A big part in this puzzle piece that Brené talks about, is the importance of connecting with our vulnerability to not allow shame to “win”. “I define vulnerability as emotional risk, exposure, uncertainty… our most accurate measurement of courage… to let ourselves to be seen, be honest”. We as a society seem to fear failure of all sorts, as we seem to feel that a failure will permanently define us somehow. That societal fear of failure makes us also fear what fuels the risk to fail, which is vulnerability. And for that, vulnerability has be slapped with a bad reputation: “vulnerability is not weakness, and that myth is profoundly dangerous”, when in fact, willingness to risk failure and show vulnerability is the only way our race ever grows: “Vulnerability is the birthplace of innovation, creativity, and change”. But I think as a culture, we still want to see that innovation, creativity and change, so when other people are willing to be vulnerable or risk failure, we are curious as to how it will go. Sometimes we tend to see our own vulnerability as weakness, but others’ vulnerability as courage. Or maybe we need to see someone else show their vulnerability and survive it, to know that we can show our vulnerability too.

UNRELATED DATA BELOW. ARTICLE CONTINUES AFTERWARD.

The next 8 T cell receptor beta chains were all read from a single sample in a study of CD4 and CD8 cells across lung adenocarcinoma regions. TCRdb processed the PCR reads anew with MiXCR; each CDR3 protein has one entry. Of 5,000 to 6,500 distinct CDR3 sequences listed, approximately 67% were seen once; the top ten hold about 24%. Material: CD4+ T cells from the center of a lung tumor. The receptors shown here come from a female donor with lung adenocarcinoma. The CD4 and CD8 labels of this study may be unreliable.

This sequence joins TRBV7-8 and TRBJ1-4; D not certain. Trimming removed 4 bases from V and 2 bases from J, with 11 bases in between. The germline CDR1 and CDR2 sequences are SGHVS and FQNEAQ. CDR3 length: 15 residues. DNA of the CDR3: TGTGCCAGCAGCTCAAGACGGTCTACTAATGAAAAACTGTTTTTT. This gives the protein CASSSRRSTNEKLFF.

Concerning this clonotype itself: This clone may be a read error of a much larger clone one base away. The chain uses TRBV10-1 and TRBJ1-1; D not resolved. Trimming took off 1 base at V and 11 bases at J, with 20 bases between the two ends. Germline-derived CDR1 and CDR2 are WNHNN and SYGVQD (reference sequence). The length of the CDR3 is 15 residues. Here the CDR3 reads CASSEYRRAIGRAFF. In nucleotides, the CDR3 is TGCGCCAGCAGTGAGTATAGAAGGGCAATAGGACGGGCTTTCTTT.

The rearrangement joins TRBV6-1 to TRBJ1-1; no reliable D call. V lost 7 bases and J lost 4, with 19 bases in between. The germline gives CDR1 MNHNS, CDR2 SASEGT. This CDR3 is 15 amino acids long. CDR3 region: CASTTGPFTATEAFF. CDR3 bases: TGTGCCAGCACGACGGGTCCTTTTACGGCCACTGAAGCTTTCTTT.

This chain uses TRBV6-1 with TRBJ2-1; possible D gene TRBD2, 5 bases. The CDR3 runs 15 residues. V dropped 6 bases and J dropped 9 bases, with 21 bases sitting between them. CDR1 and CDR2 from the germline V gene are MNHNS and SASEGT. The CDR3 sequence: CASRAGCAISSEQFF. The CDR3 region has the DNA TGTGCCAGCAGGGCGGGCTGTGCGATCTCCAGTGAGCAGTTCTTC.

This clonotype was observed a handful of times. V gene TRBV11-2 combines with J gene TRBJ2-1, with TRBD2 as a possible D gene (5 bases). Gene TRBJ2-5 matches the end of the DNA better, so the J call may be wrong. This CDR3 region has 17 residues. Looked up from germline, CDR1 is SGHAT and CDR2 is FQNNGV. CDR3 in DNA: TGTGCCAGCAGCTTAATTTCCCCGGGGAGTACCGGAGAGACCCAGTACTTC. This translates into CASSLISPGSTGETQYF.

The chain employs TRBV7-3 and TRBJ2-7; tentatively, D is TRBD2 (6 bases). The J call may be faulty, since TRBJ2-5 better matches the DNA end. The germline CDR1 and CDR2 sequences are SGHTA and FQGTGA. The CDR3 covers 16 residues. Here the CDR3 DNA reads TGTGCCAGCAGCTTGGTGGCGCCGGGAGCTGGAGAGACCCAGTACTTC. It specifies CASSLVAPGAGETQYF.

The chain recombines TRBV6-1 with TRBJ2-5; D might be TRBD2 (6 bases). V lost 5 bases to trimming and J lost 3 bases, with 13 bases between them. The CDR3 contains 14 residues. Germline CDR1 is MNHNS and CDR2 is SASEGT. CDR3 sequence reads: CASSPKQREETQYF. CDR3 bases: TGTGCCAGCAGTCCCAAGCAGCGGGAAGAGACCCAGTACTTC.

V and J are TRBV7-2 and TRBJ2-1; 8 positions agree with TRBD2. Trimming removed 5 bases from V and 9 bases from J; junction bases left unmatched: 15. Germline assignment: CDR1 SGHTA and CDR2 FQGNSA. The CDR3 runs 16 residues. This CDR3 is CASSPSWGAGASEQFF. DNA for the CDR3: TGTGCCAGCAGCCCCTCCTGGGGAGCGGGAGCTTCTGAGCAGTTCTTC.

So how do we move away from shame, and keep it from creating the destruction in our lives that it is capable of? Let’s look at the second half of that petri dish quote from above: “If you put the same amount of shame in a petri dish and douse it with empathy, it can’t survive. The two most powerful words when we’re in struggle: “Me Too”.
Empathy. Think about it, if you have a source of shame, it means you are worried about how someone else will react to something about you. But if you are surrounded by relationships where there is no expectation of “being” anything in particular, that worry doesn’t need to exist. That empathy will send shame away and allow vulnerability to thrive.
When looking at the benefits of vulnerability, It’s really fascinating to look at the careers or lives of people who are successful in some way. I think sometimes we forget to recognize that many times success is preceded by vulnerability, pain and failure and somehow just focus on the end product or “the destination”. Brené gives a nod to the speakers at TED “You know why this place is amazing? Because very few people here are afraid to fail. And no one that gets on this stage so far that I’ve seen has not failed, I have failed miserably… I don’t think the world understands that because of shame… and that’s what this conference to me is about… daring greatly”.
As a society, how much more could we accomplish if we were not afraid? If empathy was available to all in excess, vulnerability was cherished, and shame didn’t have to exist? At the very least, it would allow us to be kinder to ourselves and the people around us.